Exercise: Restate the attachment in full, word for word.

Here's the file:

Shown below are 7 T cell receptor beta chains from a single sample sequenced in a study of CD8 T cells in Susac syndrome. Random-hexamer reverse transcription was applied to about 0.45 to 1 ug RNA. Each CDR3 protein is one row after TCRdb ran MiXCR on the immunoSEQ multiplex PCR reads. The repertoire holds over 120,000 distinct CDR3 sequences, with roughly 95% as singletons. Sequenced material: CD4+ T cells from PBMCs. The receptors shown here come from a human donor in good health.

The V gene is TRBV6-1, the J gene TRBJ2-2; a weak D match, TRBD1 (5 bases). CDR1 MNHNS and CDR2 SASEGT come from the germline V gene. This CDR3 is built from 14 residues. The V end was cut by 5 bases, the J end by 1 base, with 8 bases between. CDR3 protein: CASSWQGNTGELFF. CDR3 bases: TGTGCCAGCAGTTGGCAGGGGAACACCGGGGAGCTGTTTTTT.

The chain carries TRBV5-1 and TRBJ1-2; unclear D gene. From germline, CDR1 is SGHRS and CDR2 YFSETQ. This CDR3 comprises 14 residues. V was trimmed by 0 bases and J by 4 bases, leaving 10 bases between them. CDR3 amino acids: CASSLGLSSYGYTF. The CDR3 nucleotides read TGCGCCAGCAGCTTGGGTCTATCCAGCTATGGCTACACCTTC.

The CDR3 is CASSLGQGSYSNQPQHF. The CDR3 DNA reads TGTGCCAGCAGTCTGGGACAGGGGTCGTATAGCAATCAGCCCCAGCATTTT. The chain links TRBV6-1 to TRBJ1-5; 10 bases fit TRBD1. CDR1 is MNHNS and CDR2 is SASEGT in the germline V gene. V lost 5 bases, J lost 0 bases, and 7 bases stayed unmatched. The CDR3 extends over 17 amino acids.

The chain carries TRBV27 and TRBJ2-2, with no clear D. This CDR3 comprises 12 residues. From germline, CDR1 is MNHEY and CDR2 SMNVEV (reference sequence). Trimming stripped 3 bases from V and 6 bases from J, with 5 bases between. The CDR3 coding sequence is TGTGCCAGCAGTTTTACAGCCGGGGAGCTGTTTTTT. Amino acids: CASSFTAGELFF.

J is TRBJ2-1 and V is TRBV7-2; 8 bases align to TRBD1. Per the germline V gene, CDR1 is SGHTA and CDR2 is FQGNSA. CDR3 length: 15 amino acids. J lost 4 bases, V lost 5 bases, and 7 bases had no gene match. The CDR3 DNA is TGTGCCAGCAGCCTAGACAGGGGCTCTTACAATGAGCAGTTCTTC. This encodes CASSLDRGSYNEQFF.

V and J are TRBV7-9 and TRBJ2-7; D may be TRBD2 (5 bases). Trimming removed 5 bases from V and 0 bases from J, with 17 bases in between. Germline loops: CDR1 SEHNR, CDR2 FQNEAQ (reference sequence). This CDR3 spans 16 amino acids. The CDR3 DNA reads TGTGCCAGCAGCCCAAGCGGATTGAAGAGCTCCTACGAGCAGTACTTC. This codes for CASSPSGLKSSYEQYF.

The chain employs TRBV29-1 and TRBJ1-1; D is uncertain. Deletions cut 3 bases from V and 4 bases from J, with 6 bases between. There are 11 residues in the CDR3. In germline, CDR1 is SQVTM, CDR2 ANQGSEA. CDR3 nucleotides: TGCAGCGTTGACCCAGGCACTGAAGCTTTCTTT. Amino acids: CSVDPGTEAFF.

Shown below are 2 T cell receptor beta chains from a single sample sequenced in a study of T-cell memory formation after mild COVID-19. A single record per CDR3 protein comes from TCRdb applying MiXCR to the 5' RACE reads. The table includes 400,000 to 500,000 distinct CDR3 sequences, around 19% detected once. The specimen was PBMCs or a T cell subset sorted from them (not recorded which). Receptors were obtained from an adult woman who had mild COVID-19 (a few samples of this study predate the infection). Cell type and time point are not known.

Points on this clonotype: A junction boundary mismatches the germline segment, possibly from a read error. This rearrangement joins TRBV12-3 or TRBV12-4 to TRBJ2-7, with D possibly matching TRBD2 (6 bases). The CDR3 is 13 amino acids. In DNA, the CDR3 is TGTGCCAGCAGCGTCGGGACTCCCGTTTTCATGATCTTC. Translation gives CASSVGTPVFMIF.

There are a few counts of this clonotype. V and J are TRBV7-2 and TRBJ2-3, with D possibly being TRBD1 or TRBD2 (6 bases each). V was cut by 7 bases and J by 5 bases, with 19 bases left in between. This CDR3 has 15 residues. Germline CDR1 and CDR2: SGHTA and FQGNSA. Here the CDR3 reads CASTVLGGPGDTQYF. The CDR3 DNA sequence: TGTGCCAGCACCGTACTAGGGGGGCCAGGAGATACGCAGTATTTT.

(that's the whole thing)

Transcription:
Shown below are 7 T cell receptor beta chains from a single sample sequenced in a study of CD8 T cells in Susac syndrome. Random-hexamer reverse transcription was applied to about 0.45 to 1 ug RNA. Each CDR3 protein is one row after TCRdb ran MiXCR on the immunoSEQ multiplex PCR reads. The repertoire holds over 120,000 distinct CDR3 sequences, with roughly 95% as singletons. Sequenced material: CD4+ T cells from PBMCs. The receptors shown here come from a human donor in good health.

The V gene is TRBV6-1, the J gene TRBJ2-2; a weak D match, TRBD1 (5 bases). CDR1 MNHNS and CDR2 SASEGT come from the germline V gene. This CDR3 is built from 14 residues. The V end was cut by 5 bases, the J end by 1 base, with 8 bases between. CDR3 protein: CASSWQGNTGELFF. CDR3 bases: TGTGCCAGCAGTTGGCAGGGGAACACCGGGGAGCTGTTTTTT.

The chain carries TRBV5-1 and TRBJ1-2; unclear D gene. From germline, CDR1 is SGHRS and CDR2 YFSETQ. This CDR3 comprises 14 residues. V was trimmed by 0 bases and J by 4 bases, leaving 10 bases between them. CDR3 amino acids: CASSLGLSSYGYTF. The CDR3 nucleotides read TGCGCCAGCAGCTTGGGTCTATCCAGCTATGGCTACACCTTC.

The CDR3 is CASSLGQGSYSNQPQHF. The CDR3 DNA reads TGTGCCAGCAGTCTGGGACAGGGGTCGTATAGCAATCAGCCCCAGCATTTT. The chain links TRBV6-1 to TRBJ1-5; 10 bases fit TRBD1. CDR1 is MNHNS and CDR2 is SASEGT in the germline V gene. V lost 5 bases, J lost 0 bases, and 7 bases stayed unmatched. The CDR3 extends over 17 amino acids.

The chain carries TRBV27 and TRBJ2-2, with no clear D. This CDR3 comprises 12 residues. From germline, CDR1 is MNHEY and CDR2 SMNVEV (reference sequence). Trimming stripped 3 bases from V and 6 bases from J, with 5 bases between. The CDR3 coding sequence is TGTGCCAGCAGTTTTACAGCCGGGGAGCTGTTTTTT. Amino acids: CASSFTAGELFF.

J is TRBJ2-1 and V is TRBV7-2; 8 bases align to TRBD1. Per the germline V gene, CDR1 is SGHTA and CDR2 is FQGNSA. CDR3 length: 15 amino acids. J lost 4 bases, V lost 5 bases, and 7 bases had no gene match. The CDR3 DNA is TGTGCCAGCAGCCTAGACAGGGGCTCTTACAATGAGCAGTTCTTC. This encodes CASSLDRGSYNEQFF.

V and J are TRBV7-9 and TRBJ2-7; D may be TRBD2 (5 bases). Trimming removed 5 bases from V and 0 bases from J, with 17 bases in between. Germline loops: CDR1 SEHNR, CDR2 FQNEAQ (reference sequence). This CDR3 spans 16 amino acids. The CDR3 DNA reads TGTGCCAGCAGCCCAAGCGGATTGAAGAGCTCCTACGAGCAGTACTTC. This codes for CASSPSGLKSSYEQYF.

The chain employs TRBV29-1 and TRBJ1-1; D is uncertain. Deletions cut 3 bases from V and 4 bases from J, with 6 bases between. There are 11 residues in the CDR3. In germline, CDR1 is SQVTM, CDR2 ANQGSEA. CDR3 nucleotides: TGCAGCGTTGACCCAGGCACTGAAGCTTTCTTT. Amino acids: CSVDPGTEAFF.

Shown below are 2 T cell receptor beta chains from a single sample sequenced in a study of T-cell memory formation after mild COVID-19. A single record per CDR3 protein comes from TCRdb applying MiXCR to the 5' RACE reads. The table includes 400,000 to 500,000 distinct CDR3 sequences, around 19% detected once. The specimen was PBMCs or a T cell subset sorted from them (not recorded which). Receptors were obtained from an adult woman who had mild COVID-19 (a few samples of this study predate the infection). Cell type and time point are not known.

Points on this clonotype: A junction boundary mismatches the germline segment, possibly from a read error. This rearrangement joins TRBV12-3 or TRBV12-4 to TRBJ2-7, with D possibly matching TRBD2 (6 bases). The CDR3 is 13 amino acids. In DNA, the CDR3 is TGTGCCAGCAGCGTCGGGACTCCCGTTTTCATGATCTTC. Translation gives CASSVGTPVFMIF.

There are a few counts of this clonotype. V and J are TRBV7-2 and TRBJ2-3, with D possibly being TRBD1 or TRBD2 (6 bases each). V was cut by 7 bases and J by 5 bases, with 19 bases left in between. This CDR3 has 15 residues. Germline CDR1 and CDR2: SGHTA and FQGNSA. Here the CDR3 reads CASTVLGGPGDTQYF. The CDR3 DNA sequence: TGTGCCAGCACCGTACTAGGGGGGCCAGGAGATACGCAGTATTTT.